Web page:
India has a record of diversions of sensitive technology. India diverted the engine of a Soviet air defense missile, the SA-2, to make the offensive Prithvi ballistic missile. It also diverted the design of a U.S. space-launch rocket, the Scout, to make the Agni medium-range ballistic missile. For years India dissembled about its rocket and nuclear programs, claiming "peaceful" purposes until the last minute. Arrow interceptors could be a source of more sophisticated missile technology not only for India but also for its customers. India seeks to export missiles; it has not agreed to abide by MTCR restrictions. Its export control record is spotty; although New Delhi has halted some dangerous shipments, the CIA has reported Indian assistance to Libya's missile program, and Washington recently imposed sanctions on Indian firms for missile and chemical weapon-related exports to Iraq and, possibly, Iran.
Countermeasures. India's missile relationship with Russia raises the additional possibility that Arrow technology could make its way to experts there who would examine it to find ways to develop countermeasures against it. Russia could then export those countermeasures to Israel's adversaries in the Middle East, such as Iran. The MTCR, to which Russia belongs, does not control the export of most countermeasures, so the regime would be no obstacle. Moreover, Arrow employs U.S. command guidance, seeker, and computer hardware and software technology to direct it to its target. Hence, lessons learned from examining the Arrow might lead to countermeasures that could stress U.S. missile defenses that employ similar technology.
The U.S. decision regarding Arrow sales to India is a difficult one. Washington could approve a sale and use diplomacy and export conditions to try to limit adverse consequences such as Pakistani anger, Indian diversion of missile technology, development of countermeasures, and a weakening of the MTCR. Although approval would offer short-term diplomatic gains for the United States, Israel, and India, it would also leave a long follow-up agenda with an uncertain outcome.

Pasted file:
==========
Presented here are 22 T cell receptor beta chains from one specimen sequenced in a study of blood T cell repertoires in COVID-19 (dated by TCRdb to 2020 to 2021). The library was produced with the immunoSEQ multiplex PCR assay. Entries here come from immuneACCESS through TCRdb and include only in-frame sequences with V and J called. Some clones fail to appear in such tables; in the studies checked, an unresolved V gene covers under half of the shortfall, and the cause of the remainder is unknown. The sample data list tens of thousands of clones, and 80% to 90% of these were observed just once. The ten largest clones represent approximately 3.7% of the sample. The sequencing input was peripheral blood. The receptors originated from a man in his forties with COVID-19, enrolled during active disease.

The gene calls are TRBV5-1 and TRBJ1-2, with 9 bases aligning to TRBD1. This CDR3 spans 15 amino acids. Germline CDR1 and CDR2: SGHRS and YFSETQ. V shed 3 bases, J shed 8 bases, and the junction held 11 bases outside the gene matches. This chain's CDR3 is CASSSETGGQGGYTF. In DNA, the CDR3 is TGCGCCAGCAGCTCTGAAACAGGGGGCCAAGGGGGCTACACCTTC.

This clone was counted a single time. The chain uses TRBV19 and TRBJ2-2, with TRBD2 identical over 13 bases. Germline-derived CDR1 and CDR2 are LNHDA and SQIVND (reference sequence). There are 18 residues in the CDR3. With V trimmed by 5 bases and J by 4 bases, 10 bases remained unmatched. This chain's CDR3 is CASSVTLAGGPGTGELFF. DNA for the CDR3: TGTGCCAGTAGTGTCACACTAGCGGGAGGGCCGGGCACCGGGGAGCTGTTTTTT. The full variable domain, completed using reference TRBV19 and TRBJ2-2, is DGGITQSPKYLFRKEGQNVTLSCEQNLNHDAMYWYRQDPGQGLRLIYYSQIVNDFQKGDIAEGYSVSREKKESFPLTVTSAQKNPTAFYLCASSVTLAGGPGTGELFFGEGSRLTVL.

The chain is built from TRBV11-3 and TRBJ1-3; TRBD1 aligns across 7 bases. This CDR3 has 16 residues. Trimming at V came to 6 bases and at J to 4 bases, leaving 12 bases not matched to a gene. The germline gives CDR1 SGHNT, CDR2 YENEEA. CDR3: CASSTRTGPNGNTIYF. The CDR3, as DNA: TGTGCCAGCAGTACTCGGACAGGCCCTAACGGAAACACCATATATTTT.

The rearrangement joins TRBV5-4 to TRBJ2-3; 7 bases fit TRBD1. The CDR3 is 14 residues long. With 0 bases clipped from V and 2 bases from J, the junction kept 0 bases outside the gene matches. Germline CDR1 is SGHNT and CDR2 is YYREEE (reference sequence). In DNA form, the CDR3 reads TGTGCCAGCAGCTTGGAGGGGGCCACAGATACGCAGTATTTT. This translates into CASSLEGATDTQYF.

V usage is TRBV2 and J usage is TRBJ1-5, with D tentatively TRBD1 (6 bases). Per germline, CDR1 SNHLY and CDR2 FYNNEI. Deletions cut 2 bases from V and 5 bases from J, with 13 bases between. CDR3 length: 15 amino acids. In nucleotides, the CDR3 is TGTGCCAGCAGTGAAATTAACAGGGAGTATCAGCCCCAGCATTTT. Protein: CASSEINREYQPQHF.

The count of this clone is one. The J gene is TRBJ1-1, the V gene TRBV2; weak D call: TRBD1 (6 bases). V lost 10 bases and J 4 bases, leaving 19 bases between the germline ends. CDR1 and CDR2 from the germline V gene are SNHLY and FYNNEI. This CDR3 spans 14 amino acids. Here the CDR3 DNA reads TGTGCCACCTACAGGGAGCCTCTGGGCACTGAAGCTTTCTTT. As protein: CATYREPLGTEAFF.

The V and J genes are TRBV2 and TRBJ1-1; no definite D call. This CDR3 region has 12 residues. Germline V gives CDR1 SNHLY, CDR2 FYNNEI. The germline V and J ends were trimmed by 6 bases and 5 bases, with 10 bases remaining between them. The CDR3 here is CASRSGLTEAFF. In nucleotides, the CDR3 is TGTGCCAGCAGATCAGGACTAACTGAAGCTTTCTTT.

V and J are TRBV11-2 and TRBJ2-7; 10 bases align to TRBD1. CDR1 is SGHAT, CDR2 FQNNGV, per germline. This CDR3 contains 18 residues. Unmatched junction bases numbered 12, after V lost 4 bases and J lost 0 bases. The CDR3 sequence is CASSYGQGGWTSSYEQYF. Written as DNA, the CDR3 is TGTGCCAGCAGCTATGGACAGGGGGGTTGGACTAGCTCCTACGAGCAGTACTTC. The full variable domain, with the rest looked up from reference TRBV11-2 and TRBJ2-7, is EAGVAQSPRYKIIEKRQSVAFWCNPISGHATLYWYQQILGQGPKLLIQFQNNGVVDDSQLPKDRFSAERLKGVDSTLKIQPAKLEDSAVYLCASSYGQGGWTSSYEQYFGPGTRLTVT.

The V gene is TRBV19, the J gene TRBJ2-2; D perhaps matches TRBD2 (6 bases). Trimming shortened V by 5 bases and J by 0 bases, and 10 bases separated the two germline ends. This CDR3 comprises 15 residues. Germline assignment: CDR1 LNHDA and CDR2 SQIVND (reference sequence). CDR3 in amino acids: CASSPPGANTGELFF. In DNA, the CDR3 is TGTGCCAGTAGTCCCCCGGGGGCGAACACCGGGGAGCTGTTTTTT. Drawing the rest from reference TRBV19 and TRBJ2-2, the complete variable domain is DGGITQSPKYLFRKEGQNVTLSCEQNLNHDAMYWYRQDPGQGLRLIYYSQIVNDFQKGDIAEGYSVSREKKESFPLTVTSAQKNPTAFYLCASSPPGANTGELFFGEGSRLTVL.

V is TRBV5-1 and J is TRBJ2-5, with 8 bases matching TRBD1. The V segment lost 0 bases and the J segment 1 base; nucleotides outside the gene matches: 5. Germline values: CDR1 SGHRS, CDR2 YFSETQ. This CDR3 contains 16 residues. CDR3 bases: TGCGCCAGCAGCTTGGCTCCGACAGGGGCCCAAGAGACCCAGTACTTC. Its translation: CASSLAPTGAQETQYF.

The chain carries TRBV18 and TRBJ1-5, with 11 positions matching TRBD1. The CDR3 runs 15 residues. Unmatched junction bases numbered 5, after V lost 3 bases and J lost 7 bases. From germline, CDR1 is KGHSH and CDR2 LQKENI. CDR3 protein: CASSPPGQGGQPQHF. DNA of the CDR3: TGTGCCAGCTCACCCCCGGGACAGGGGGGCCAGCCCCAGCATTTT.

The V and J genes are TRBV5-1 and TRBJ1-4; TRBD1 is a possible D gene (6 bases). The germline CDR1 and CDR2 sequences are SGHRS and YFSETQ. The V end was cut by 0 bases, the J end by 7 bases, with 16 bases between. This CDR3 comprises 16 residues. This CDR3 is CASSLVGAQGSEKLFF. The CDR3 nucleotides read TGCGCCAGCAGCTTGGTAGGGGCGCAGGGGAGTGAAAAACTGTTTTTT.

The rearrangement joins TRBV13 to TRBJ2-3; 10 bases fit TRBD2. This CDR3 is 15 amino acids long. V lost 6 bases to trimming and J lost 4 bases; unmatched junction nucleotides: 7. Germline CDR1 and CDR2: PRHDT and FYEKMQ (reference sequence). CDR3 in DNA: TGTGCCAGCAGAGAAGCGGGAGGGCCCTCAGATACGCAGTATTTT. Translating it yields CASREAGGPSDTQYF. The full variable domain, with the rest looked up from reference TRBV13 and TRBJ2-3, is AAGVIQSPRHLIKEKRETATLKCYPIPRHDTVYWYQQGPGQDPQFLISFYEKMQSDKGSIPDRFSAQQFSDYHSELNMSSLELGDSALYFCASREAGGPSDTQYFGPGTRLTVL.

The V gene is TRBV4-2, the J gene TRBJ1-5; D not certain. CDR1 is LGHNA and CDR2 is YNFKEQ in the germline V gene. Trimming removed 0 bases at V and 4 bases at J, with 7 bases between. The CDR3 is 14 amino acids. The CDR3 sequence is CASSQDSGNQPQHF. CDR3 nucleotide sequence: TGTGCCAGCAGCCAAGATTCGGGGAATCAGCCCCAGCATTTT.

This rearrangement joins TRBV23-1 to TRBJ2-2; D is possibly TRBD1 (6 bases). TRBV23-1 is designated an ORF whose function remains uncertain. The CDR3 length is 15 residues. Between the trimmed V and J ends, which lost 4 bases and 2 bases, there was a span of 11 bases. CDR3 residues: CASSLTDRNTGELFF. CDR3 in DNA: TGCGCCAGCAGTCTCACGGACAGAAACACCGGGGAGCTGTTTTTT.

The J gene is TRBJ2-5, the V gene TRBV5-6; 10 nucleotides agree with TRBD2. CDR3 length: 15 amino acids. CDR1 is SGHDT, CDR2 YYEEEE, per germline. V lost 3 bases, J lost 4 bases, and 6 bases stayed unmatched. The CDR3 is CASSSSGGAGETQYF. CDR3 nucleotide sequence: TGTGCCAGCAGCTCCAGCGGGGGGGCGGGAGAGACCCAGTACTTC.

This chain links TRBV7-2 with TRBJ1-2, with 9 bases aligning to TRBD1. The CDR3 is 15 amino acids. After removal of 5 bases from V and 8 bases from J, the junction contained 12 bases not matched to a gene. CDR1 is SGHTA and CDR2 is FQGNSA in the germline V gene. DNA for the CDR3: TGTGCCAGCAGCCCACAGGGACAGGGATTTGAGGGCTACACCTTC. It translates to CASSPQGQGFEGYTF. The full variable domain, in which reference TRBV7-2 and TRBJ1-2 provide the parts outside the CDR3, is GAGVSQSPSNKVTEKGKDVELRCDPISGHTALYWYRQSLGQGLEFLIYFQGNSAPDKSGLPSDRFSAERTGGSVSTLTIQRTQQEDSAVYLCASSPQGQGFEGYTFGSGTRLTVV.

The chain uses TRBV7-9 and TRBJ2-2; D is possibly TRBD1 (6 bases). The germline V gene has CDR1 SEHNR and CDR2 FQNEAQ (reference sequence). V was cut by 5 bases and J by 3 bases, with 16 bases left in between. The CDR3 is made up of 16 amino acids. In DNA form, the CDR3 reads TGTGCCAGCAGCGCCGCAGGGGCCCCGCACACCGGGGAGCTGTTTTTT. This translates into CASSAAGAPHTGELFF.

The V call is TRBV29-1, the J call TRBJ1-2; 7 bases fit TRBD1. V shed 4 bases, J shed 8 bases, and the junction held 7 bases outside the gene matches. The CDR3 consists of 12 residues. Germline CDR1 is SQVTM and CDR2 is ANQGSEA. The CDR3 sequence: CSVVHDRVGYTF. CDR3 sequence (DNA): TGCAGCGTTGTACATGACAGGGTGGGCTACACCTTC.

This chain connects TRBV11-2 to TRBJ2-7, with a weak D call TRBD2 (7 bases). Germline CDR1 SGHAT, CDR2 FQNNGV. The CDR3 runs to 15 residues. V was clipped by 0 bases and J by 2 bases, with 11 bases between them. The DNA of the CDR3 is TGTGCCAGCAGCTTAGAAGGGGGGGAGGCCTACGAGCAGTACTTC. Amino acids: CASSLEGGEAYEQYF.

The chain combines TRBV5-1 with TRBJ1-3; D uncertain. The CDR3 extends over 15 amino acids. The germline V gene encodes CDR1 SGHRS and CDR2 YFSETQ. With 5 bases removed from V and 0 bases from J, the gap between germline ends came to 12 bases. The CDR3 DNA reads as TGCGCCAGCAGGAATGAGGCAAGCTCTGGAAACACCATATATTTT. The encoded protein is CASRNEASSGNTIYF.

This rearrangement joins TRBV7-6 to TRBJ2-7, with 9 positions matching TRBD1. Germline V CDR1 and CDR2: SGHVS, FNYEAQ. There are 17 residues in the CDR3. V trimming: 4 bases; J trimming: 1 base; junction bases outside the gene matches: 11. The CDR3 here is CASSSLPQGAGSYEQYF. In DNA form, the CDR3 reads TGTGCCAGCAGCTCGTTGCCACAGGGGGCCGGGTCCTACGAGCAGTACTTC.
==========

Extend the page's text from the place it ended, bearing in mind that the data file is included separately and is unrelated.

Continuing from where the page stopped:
Alternatively, Washington could deny approval for the sale, press Russia for similar restraint with respect to exports of systems exceeding the MTCR threshold, and pursue less sensitive U.S. and Israeli defense cooperation with India. In the short term, this option could cause bilateral difficulties with India, but it would offer long-term global security advantages.
As a third option, Israel could offer India "missile defense services" rather than Arrow interceptor hardware. That is, Israel could keep the interceptors under its control but deploy them to India and operate them in coordination with the Indian military. Such an approach would be similar to recent U.S. Patriot deployments to nations threatened by Iraqi missiles. There would be little or no technology transfer to India, thus reducing MTCR concerns and the potential for countermeasures development. Moreover, the presence of Israeli Arrow operators in India would symbolize -- and perhaps strengthen -- an active strategic partnership. Yet, this approach would not satisfy India's desire to control its own defenses and gain access to technology. New Delhi would not consider this option at all unless there were no other alternative. Therefore, it would be critical to convince Russia to restrict any offer of its S300V system under a similar "services" approach.
U.S. and Israeli decisions on the Arrow issue will have widespread implications for missile nonproliferation and missile defense. Missile proliferation may be more of a danger to Israel than to any other nation. Israel should reconsider the Arrow sale and ensure that its actions reduce this danger.
Richard Speier is a former Pentagon official specializing in missile nonproliferation issues.